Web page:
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Broken RAM - how to check?

Discussion in 'Hardware' started by clsyorkshire, Jun 16, 2007.

  1. clsyorkshire

    clsyorkshire Bit Poster

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    Recently I bought a memory upgrade for my PC, a 1 GB DIMM 184 PIN DDR stick.

    Now the first thing I did was to ensure that I was buying the correct RAM for my motherboard and it matches up everywhere - motherboard manual, various websites, etc. so theres no reason to think that the memory I bought does not work due to incompatibility.

    I currently have one 256MB stick of memory and the new 1Gb one I bought. The 1GB stick doesn't work in either slot, but the 256MB will work fine in either. Whichever way round I install them, the BIOS and Windows XP will only register the 256MB that I already have. If I try the 256MB on its own, it registers 256, and if I try the 1GB on its own I get a long beep meaning no memory found (I think).

    So perhaps the memory might be faulty? Is there any way to check. I know there are things like memtest but will that work if the BIOS won't even recognise the RAM?

    My motherboard is the MSI KM4M - http://www.extrememhz.com/KM4ML-p1.shtml and the memory is a 1GB Kingston DIMM (PC2700 333MHZ).

    I have updated my BIOS to the latest version available off the MSI website, and this did not make the RAM work.
     
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  2. greenbrucelee
    Highly Decorated Member Award

    greenbrucelee Zettabyte Poster

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    It could due to the fact that you are supposed to match the memory or have a single one, from what I understand you cant have 256mb dimm and a 1gig dimm at the same time if want a gig you either have 4 256mb or 2 512mb or 1gig dimm but you cant have 1280 (Ithink adds it 1024 + 256)

    If your comp is beeping when you only put in the 1gig and no other ram I am guessing there is a fault with it
     
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  3. hbroomhall

    hbroomhall Petabyte Poster Gold Member

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    You can, in theory, mix the 1G and 256M modules. I don't see anything here to suggest that this is a dual-channel board.

    From your link it appears that the board is a few years old so one reason for the 1G module not to work is that it is using a higher density memory than the board is expecting.

    I have to say that the problem you report is common. Try first talking to your dealer to see if he will exhange the stick for another one.

    EDIT: Kingston are usualy very good at getting the right memory. Did you specify the motherboard when you ordered it?

    Harry.
     
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  4. dmarsh

    dmarsh Terabyte Poster

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    http://en.wikipedia.org/wiki/Power-on_self-test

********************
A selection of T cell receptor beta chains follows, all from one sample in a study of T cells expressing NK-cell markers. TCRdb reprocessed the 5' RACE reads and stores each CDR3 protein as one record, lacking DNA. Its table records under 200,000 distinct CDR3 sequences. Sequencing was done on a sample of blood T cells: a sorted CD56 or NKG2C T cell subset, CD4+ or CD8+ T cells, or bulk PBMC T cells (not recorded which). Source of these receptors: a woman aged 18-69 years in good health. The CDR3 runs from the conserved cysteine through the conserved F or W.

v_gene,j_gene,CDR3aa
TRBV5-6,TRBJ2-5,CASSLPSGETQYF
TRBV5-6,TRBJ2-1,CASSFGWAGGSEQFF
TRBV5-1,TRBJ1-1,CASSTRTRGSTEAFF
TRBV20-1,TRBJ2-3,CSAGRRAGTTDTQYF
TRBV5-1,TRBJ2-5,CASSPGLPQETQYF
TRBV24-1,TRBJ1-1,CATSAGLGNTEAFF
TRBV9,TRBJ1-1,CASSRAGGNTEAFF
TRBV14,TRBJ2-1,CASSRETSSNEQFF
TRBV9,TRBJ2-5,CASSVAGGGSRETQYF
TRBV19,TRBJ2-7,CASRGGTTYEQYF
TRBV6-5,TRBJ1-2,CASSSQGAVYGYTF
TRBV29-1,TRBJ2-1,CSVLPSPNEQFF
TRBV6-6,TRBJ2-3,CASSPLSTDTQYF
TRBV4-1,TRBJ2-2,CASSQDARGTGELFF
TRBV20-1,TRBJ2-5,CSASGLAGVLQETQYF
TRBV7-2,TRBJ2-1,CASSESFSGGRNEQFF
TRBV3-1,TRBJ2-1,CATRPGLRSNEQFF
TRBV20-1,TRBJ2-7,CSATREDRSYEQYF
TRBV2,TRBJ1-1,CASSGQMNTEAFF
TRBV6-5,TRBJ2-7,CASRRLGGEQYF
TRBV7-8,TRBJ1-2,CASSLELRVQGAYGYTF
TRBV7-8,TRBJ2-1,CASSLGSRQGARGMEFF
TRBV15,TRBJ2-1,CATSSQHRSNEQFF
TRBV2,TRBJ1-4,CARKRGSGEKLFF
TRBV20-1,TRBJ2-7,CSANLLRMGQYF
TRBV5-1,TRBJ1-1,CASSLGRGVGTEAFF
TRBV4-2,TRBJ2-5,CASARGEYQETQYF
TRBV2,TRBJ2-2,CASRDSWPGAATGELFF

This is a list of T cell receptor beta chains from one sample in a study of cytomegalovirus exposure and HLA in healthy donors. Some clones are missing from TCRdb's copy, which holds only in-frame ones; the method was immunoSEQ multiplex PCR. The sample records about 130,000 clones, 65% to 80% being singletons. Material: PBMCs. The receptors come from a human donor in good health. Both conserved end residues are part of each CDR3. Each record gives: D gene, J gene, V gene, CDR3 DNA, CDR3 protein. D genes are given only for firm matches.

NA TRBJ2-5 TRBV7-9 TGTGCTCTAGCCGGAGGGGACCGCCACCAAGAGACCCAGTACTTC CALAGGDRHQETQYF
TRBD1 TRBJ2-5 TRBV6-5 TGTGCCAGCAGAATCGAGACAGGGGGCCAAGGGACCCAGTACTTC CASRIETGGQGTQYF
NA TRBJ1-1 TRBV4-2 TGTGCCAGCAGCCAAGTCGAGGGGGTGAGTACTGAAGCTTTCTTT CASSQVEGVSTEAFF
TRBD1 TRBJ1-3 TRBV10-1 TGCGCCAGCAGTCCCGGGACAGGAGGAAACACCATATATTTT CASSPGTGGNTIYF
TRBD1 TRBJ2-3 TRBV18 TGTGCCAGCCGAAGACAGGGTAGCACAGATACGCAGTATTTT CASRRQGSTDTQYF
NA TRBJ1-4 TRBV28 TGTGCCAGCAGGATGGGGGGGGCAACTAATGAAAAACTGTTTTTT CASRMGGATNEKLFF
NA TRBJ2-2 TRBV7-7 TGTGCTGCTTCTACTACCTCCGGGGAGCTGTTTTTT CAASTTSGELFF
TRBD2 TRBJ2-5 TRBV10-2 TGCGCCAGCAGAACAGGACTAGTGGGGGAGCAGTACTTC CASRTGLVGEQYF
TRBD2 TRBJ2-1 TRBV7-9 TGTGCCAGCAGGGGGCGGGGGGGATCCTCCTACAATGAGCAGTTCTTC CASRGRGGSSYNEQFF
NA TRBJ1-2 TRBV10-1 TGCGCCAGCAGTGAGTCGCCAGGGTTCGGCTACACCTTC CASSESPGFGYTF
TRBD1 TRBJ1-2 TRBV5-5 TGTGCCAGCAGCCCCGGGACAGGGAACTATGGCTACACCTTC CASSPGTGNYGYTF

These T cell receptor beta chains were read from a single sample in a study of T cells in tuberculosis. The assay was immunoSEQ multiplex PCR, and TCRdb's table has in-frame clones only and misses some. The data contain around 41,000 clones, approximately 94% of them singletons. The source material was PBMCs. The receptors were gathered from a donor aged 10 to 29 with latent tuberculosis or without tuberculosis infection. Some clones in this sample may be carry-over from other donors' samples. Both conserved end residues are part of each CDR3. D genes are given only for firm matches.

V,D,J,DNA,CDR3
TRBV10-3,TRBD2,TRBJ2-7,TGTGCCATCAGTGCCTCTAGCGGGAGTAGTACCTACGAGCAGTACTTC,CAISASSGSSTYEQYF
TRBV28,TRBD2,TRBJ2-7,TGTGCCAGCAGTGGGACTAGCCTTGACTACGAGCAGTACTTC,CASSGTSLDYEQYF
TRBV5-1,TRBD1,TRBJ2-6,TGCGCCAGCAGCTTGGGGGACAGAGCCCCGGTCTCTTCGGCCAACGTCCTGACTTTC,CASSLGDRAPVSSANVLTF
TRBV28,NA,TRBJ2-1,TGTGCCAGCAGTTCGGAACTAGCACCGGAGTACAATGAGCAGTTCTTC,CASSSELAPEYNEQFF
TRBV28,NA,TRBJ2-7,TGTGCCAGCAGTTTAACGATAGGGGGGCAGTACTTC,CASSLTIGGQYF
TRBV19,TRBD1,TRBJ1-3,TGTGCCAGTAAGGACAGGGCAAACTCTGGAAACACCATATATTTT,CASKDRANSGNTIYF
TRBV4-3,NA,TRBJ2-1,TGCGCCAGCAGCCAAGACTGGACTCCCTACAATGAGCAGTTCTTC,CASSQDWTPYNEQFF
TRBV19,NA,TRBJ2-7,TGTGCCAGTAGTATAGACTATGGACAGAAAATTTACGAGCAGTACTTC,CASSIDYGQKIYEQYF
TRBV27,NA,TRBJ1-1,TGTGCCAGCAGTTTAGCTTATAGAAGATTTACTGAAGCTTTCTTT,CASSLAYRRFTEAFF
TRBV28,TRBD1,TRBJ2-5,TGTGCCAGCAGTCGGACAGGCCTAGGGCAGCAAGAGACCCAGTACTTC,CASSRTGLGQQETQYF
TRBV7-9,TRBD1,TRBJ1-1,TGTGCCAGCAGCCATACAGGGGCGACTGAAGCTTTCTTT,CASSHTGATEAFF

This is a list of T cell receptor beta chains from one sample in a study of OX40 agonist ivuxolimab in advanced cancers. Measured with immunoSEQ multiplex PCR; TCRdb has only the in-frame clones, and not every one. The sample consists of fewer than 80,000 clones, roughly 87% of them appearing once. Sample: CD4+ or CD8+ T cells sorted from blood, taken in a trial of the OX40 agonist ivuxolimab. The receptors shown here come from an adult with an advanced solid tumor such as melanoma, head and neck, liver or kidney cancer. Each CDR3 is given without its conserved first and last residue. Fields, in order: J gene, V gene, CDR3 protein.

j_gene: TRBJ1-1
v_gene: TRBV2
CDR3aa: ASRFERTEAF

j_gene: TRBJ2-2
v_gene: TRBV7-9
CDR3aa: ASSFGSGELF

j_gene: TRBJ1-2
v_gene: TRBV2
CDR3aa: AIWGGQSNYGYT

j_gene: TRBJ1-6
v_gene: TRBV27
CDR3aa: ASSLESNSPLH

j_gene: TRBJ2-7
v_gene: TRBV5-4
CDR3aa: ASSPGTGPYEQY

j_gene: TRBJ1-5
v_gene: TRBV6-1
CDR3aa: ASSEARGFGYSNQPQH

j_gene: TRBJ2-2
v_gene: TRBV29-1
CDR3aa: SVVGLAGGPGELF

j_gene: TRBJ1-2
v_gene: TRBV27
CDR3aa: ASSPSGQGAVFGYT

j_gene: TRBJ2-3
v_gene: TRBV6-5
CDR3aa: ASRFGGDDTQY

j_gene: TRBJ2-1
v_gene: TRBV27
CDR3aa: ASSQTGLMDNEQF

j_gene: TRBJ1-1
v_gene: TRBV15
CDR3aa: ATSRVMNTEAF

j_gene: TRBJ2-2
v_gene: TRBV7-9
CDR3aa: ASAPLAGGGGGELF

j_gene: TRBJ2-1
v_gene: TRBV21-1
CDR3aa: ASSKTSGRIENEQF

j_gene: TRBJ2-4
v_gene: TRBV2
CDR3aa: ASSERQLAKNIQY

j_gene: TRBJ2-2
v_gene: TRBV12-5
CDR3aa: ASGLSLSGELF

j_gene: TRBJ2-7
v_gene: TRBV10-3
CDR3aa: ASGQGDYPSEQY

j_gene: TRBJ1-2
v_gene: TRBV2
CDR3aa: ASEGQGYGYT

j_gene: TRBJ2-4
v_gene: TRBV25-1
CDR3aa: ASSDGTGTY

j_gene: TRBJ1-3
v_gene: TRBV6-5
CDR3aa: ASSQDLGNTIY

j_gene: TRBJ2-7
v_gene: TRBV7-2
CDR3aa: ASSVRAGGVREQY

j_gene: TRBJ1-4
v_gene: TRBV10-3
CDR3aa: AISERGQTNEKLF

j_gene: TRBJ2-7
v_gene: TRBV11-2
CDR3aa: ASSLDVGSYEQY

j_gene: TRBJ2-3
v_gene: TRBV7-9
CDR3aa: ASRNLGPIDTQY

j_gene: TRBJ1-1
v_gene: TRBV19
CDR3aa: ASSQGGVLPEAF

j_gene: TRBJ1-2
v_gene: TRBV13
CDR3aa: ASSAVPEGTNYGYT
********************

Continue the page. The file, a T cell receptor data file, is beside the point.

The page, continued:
The POST test often does basic memory checks depending on the BIOS config.

    Modern memory (DIMMS) need not be installed in matched pairs, although I still generally do this.

    http://en.wikipedia.org/wiki/DIMM

    I'd reseat the RAM competely, check its sitting in the slot correctly.

    Check the POST results, you will either get a beep code, led display on mainboard or an on screen display.

    If it boots you can run a dos or windows burn in test program to keep checking the memory for errors. Some errors only occur sporadically or as the chips heat up. The BIOS checks are quite basic.
     
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  5. hbroomhall

    hbroomhall Petabyte Poster Gold Member

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    One thought - what spec is the 256M stick? Looking at the manual for the board I see that there are two types of controller, and one type supports 400M FSB. If you are running at 400 then this memory won't be fast enough.

    Harry.
     
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  6. dmarsh

    dmarsh Terabyte Poster

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  7. zxspectrum

    zxspectrum Gigabyte Poster Premium Member

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    I may be wrong but doesnt the ram have to be compatible on the pc numbers

    Say your 256 runs at pc100 and your gig runs at pc 500 for instance then i know the one that runs slower also drags the other one down to it.

    have you tried just taking the 256 out and sticking the one gig in, if it works then yo know the ram isn compatable

    Keep us posetd on this

    Ed
     
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  8. hbroomhall

    hbroomhall Petabyte Poster Gold Member

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    In theory yes - but I've come across many situations where this just didn't work.
    He tried this and mentioned it in the original post.

    Harry.